This is neat, but what does it have to with Internet security? We need to devise a two-step procedure: First encrypt a credit card number and then decrypt it, so that if we follow both steps we get back the original number. The good news from Fermat’s little theorem is that raising a card number to a prime power modulo that prime is a procedure that gives us back the original number. The bad news is that because a prime is not divisible by anything, there is no way to break this procedure into two steps. However, Ron Rivest, Adi Shamir, and Leonard Adleman, after whom the RSA algorithm is named, were not discouraged. They took Fermat’s idea one step further. They asked: What if we take N which is the product of two primes—call them p and q. Then we have the following analogue of Fermat’s little theorem: Raising any number to the power (p – 1)(q – 1) + 1 will give us back the same number modulo N. For example, N = 15 is the product of p = 3 and q = 5. Then (p – 1)(q – 1) + 1 = (3 – 1)(5 – 1) + 1 = 9. If you raise any number to the 9th power, you get back the same number modulo 15. It looks like a miracle, but in fact the proof is no more complicated than that of Fermat’s little theorem.

And now we can use it for encryption: For the given prime numbers p and q, the combination (p – 1)(q – 1) + 1 will typically be a number that is not a prime. Hence it can be represented as the product of two whole numbers, call them r and s. (In our example, (p – 1)(q – 1) + 1 = 9, so we can take r = 3 and s = 3.) Raising a number to the power (p – 1)(q – 1) + 1 can now be broken into two steps: raising it to the rth power and then raising it to the sth power.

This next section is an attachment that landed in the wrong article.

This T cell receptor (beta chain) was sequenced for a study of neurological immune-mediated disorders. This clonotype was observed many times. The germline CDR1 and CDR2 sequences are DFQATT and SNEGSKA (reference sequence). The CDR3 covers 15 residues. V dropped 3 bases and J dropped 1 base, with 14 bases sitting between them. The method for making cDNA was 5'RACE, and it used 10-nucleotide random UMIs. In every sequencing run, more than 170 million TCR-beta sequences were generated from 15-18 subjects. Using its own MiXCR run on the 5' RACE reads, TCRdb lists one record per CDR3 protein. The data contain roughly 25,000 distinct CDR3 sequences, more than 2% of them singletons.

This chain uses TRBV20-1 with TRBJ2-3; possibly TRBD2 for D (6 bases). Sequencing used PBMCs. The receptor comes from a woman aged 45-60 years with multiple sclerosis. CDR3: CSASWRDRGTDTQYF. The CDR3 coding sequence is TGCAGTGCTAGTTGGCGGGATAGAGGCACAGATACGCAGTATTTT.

Here’s how it works in practice: The merchant picks two large prime numbers p and q (there are various algorithms for generating primes), takes their product N, and chooses r and s. He or she then makes r and N known to everyone; this is the public key. The encryption consists of raising a credit card number to the rth power modulo N. Anyone can do it (on a computer, because the numbers involved are quite large). The decryption, on the other hand, consists of raising the resulting number to the sth power modulo N. This gives back the original credit card number (see here for more details). The merchant keeps the number s secret. Therefore the transmission of the credit card numbers is secure. The only way to find s, and hence to be able to decrypt the card numbers, is to determine the prime factors p and q of the number N. For sufficiently large N, however, using known methods of prime factorization, it may take many months to find p and q, even on a network of powerful computers. But if one could come up with a more efficient way to factor numbers into primes (for example, by using a quantum computer), then one would have a tool for breaking the RSA algorithm. That’s why a lot of research is directed toward factoring numbers into primes. Scores of legitimate mathematicians are working on this, and perhaps not so legitimate ones as well.

To an outsider, the RSA algorithm appears like a card trick: You pick a card from a stack, hide it (this is like encryption), and after some manipulations the magician produces your card—bazinga! Well, that's pretty much what the RSA algorithm does … except that the role of magic is now played by math.